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Editor’s note: Marketplace’s Andy Uhler spent a week reporting about doing business on the Texas-Mexico border during a time of intense debate over U.S. immigration policy and a push by President Donald Trump to build a border wall. Below is the eighth entry from his reporter’s notebook. You can read the other entries here.
A tiny chapel on the banks of the Rio Grande, built in 1899, is in the middle of a big fight.
The federal government plans to build a new section of border barrier that would place the chapel, called La Lomita after the hill that it was built on, just south of that wall. La Lomita would be in the middle of a border “enforcement zone,” meaning a constant presence from border patrol agents and local police.
“How is it going to work out for the poor people who love this river and love this chapel?” asked Roy Snipes, the 73-year-old parish priest. “The sacred place would be desecrated.”
The town of Mission, Texas, was named after La Lomita, a small chapel built in the 19th century.
Last year, more than 160,000 people crossed the border illegally from Mexico to the Rio Grande Valley in south Texas. That’s made the Rio Grande Valley a priority for the Trump administration and its plan to build more sections of border wall. The president deployed several thousand troops to the area last year, and just last month Congress approved new sections of a border wall. Across the Rio Grande Valley, you’ll find locals, like Snipes, fighting new barriers.
Snipes is concerned that the 100 or so parishioners who regularly attend mass at La Lomita, and those who just go there to pray, will have trouble getting past the wall.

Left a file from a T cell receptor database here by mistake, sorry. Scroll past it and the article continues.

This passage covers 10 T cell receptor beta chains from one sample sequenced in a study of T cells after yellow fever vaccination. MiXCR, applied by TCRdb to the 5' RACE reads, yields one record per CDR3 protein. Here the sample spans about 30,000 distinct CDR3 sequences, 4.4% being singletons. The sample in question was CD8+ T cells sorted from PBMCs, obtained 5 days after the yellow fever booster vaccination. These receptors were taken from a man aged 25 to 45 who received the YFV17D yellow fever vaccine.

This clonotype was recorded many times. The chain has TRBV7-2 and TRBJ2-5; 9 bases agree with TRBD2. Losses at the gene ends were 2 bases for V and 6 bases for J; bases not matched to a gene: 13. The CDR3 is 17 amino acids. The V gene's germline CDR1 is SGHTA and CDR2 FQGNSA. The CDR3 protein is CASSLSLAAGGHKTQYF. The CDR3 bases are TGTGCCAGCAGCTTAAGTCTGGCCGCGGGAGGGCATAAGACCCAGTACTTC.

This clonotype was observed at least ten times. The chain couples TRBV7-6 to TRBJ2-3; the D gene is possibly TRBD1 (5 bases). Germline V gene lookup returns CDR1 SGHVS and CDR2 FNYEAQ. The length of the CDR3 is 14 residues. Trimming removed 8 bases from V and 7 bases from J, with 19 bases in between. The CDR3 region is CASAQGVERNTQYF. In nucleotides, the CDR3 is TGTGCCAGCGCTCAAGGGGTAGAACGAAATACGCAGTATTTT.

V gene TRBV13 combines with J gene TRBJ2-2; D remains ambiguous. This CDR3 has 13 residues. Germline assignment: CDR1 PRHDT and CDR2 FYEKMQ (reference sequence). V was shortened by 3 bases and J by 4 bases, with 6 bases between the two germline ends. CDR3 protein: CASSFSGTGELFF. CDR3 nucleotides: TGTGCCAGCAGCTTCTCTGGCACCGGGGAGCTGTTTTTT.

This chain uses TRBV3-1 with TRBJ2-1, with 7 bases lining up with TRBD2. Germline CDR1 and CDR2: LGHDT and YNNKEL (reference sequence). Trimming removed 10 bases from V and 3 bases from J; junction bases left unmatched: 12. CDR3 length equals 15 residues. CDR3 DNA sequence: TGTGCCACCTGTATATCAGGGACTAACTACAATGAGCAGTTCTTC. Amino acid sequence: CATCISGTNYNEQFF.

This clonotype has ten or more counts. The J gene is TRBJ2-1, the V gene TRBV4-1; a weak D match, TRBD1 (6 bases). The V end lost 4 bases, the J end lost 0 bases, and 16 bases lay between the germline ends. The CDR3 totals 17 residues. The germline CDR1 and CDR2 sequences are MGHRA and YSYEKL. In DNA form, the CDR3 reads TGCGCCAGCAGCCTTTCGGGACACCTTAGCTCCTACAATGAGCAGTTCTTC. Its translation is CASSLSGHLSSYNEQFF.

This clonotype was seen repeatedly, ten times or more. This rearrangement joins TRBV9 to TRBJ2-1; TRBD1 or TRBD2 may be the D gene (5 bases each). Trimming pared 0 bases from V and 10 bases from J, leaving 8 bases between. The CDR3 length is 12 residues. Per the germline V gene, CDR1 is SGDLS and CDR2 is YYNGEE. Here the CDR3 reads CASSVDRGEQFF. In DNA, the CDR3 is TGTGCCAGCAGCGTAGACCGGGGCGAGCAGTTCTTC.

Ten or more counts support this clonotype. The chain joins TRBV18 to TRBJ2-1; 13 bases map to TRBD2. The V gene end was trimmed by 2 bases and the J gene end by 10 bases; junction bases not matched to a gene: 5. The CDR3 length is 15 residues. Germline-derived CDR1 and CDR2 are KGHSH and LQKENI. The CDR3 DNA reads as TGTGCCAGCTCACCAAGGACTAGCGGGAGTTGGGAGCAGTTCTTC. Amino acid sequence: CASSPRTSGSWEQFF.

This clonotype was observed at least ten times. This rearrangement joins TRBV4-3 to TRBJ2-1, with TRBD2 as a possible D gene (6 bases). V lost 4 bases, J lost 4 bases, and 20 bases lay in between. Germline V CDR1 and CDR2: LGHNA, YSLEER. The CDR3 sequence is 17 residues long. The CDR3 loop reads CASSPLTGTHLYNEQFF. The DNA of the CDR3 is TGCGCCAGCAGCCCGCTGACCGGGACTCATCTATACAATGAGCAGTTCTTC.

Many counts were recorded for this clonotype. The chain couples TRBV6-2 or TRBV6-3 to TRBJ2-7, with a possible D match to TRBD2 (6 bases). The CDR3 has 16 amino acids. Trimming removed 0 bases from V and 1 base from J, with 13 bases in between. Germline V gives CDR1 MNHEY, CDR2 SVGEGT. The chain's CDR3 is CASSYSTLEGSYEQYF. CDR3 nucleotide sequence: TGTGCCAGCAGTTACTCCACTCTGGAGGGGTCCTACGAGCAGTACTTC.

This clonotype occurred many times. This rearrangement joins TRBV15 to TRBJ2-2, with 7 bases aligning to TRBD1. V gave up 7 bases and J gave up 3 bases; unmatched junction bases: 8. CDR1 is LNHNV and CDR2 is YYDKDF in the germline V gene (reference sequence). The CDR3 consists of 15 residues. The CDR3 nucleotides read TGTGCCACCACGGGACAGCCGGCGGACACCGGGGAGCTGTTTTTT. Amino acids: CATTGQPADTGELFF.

Snipes is known locally as the Cowboy Priest, maybe because he wears a Stetson, cusses and drinks Lone Star beer. Or maybe because he’s a bit of a rebel. He’s sometimes gives shelter, food and water to people who cross the border illegally.
“How is it going to work out for the poor people who love this river and love this chapel?” asks Snipes, pictured here with his dog, Bandito. “The sacred place would be desecrated.”
In fighting new sections of border wall, Snipes has the support of his church. The South Texas Catholic Diocese is suing the government, claiming a wall would infringe on freedom of religion at La Lomita.
But Snipes’ beef with Trump extends beyond the chapel.
“You know when he [Trump] said there was a humanitarian crisis, the real humanitarian crisis is to foment fear and loathing of your neighbor,” he said. “Even if they come across here with papers, you’ll discover that your best neighbors are those guys. They’d take the shirt off their back to help you.”
Construction of new border wall in the Rio Grande Valley has plenty of local supporters, of course. Like 32-year-old Joacim Hernandez, who works in a local produce warehouse.
“I do understand,” Hernandez said. “But I do think that they are politicizing a chapel as the argument is being made for border security.”
When Congress approved new border wall construction for the Rio Grande Valley last month, it included protections for La Lomita. But then the president declared a national emergency, and the administration claimed congressional restrictions were invalid under that state of emergency. That leaves La Lomita and its parishioners fighting for their future.
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